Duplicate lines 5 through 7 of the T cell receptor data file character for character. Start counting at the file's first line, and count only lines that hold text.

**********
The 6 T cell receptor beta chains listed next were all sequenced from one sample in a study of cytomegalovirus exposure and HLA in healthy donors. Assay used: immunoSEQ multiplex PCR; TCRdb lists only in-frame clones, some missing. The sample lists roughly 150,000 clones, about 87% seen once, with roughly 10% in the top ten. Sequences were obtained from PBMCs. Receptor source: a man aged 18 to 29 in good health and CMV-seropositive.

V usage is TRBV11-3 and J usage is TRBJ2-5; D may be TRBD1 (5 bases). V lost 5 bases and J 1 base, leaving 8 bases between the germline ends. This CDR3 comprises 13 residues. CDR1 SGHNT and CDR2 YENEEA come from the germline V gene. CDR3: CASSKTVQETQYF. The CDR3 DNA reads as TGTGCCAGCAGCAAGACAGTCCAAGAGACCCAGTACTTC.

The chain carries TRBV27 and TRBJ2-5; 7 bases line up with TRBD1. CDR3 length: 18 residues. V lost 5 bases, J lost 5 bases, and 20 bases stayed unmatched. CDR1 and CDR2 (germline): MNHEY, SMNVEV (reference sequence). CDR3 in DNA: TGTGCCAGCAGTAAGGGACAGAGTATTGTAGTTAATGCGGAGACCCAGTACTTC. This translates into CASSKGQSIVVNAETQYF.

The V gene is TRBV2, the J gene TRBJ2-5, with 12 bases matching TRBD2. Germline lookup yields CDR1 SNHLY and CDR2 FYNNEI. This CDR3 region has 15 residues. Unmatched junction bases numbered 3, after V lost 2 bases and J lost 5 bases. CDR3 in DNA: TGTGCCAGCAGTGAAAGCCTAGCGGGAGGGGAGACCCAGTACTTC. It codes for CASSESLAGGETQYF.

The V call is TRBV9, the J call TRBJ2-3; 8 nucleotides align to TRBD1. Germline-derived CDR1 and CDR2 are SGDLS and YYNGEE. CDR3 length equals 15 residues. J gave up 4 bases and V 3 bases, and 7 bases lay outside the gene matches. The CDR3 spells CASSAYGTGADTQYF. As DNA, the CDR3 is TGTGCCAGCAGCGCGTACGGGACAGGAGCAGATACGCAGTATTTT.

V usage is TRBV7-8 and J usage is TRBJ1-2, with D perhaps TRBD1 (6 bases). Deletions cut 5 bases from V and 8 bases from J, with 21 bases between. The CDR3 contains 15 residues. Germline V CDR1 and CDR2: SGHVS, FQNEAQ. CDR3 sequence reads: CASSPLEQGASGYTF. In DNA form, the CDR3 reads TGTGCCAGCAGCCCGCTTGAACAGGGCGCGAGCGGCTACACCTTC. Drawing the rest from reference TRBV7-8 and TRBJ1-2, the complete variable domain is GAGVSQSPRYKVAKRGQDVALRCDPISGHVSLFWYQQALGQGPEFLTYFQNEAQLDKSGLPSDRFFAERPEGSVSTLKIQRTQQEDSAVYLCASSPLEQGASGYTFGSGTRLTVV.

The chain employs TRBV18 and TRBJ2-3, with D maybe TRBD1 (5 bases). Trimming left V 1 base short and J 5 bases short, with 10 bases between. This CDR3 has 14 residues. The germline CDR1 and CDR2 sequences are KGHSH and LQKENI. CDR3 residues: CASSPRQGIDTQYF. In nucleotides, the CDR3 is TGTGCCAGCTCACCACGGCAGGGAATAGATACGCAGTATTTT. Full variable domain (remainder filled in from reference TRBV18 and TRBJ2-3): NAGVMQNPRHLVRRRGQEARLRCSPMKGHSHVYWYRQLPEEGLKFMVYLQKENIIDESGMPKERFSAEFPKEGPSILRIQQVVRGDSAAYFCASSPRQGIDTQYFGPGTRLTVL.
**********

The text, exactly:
The V call is TRBV9, the J call TRBJ2-3; 8 nucleotides align to TRBD1. Germline-derived CDR1 and CDR2 are SGDLS and YYNGEE. CDR3 length equals 15 residues. J gave up 4 bases and V 3 bases, and 7 bases lay outside the gene matches. The CDR3 spells CASSAYGTGADTQYF. As DNA, the CDR3 is TGTGCCAGCAGCGCGTACGGGACAGGAGCAGATACGCAGTATTTT.

V usage is TRBV7-8 and J usage is TRBJ1-2, with D perhaps TRBD1 (6 bases). Deletions cut 5 bases from V and 8 bases from J, with 21 bases between. The CDR3 contains 15 residues. Germline V CDR1 and CDR2: SGHVS, FQNEAQ. CDR3 sequence reads: CASSPLEQGASGYTF. In DNA form, the CDR3 reads TGTGCCAGCAGCCCGCTTGAACAGGGCGCGAGCGGCTACACCTTC. Drawing the rest from reference TRBV7-8 and TRBJ1-2, the complete variable domain is GAGVSQSPRYKVAKRGQDVALRCDPISGHVSLFWYQQALGQGPEFLTYFQNEAQLDKSGLPSDRFFAERPEGSVSTLKIQRTQQEDSAVYLCASSPLEQGASGYTFGSGTRLTVV.

The chain employs TRBV18 and TRBJ2-3, with D maybe TRBD1 (5 bases). Trimming left V 1 base short and J 5 bases short, with 10 bases between. This CDR3 has 14 residues. The germline CDR1 and CDR2 sequences are KGHSH and LQKENI. CDR3 residues: CASSPRQGIDTQYF. In nucleotides, the CDR3 is TGTGCCAGCTCACCACGGCAGGGAATAGATACGCAGTATTTT. Full variable domain (remainder filled in from reference TRBV18 and TRBJ2-3): NAGVMQNPRHLVRRRGQEARLRCSPMKGHSHVYWYRQLPEEGLKFMVYLQKENIIDESGMPKERFSAEFPKEGPSILRIQQVVRGDSAAYFCASSPRQGIDTQYFGPGTRLTVL.